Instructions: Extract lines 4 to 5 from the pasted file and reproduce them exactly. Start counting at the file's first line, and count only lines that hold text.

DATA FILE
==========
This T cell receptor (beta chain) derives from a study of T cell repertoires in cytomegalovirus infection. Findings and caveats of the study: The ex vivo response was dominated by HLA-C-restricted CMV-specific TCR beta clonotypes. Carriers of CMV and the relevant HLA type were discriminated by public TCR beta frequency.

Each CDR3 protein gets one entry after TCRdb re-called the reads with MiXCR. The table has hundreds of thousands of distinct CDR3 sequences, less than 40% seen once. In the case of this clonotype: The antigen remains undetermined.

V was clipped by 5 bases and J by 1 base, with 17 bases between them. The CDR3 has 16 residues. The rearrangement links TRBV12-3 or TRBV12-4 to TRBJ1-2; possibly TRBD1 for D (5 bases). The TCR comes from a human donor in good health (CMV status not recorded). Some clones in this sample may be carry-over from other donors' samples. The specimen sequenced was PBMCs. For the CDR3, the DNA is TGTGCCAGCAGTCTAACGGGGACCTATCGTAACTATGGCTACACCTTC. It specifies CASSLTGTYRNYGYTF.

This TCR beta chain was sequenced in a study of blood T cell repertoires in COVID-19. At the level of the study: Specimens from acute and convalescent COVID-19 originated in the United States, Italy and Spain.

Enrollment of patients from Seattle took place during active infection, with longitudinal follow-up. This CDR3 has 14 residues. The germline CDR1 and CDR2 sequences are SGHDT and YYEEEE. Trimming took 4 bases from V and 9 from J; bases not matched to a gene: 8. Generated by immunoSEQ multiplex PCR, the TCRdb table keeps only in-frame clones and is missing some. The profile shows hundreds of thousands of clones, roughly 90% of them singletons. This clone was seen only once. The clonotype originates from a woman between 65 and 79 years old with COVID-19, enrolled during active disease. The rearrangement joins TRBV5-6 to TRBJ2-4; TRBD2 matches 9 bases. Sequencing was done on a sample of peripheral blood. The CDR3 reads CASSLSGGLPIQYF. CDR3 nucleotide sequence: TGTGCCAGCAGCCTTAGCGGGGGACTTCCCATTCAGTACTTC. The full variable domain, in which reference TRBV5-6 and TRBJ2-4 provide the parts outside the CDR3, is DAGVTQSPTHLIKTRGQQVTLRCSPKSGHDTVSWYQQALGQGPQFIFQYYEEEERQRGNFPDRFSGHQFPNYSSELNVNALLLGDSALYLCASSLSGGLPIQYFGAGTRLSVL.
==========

This TCR beta chain was sequenced in a study of blood T cell repertoires in COVID-19. At the level of the study: Specimens from acute and convalescent COVID-19 originated in the United States, Italy and Spain.

Enrollment of patients from Seattle took place during active infection, with longitudinal follow-up. This CDR3 has 14 residues. The germline CDR1 and CDR2 sequences are SGHDT and YYEEEE. Trimming took 4 bases from V and 9 from J; bases not matched to a gene: 8. Generated by immunoSEQ multiplex PCR, the TCRdb table keeps only in-frame clones and is missing some. The profile shows hundreds of thousands of clones, roughly 90% of them singletons. This clone was seen only once. The clonotype originates from a woman between 65 and 79 years old with COVID-19, enrolled during active disease. The rearrangement joins TRBV5-6 to TRBJ2-4; TRBD2 matches 9 bases. Sequencing was done on a sample of peripheral blood. The CDR3 reads CASSLSGGLPIQYF. CDR3 nucleotide sequence: TGTGCCAGCAGCCTTAGCGGGGGACTTCCCATTCAGTACTTC. The full variable domain, in which reference TRBV5-6 and TRBJ2-4 provide the parts outside the CDR3, is DAGVTQSPTHLIKTRGQQVTLRCSPKSGHDTVSWYQQALGQGPQFIFQYYEEEERQRGNFPDRFSGHQFPNYSSELNVNALLLGDSALYLCASSLSGGLPIQYFGAGTRLSVL.